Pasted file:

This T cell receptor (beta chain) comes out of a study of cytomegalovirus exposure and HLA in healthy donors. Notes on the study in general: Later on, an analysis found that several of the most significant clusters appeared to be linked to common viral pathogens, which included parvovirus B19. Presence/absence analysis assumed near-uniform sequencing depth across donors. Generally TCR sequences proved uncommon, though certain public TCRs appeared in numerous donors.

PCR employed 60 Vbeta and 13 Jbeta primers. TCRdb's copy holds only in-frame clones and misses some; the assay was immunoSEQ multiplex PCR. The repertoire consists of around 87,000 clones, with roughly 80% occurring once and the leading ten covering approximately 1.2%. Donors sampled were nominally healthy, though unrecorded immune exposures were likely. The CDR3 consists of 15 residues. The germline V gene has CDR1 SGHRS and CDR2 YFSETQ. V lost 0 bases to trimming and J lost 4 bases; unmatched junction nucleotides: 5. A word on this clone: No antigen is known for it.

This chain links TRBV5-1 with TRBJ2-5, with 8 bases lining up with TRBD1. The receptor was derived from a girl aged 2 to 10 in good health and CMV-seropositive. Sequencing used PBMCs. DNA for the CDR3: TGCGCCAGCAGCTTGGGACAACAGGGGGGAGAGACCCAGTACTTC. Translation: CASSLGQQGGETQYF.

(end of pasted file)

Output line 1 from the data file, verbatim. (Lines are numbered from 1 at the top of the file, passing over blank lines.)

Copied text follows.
This T cell receptor (beta chain) comes out of a study of cytomegalovirus exposure and HLA in healthy donors. Notes on the study in general: Later on, an analysis found that several of the most significant clusters appeared to be linked to common viral pathogens, which included parvovirus B19. Presence/absence analysis assumed near-uniform sequencing depth across donors. Generally TCR sequences proved uncommon, though certain public TCRs appeared in numerous donors.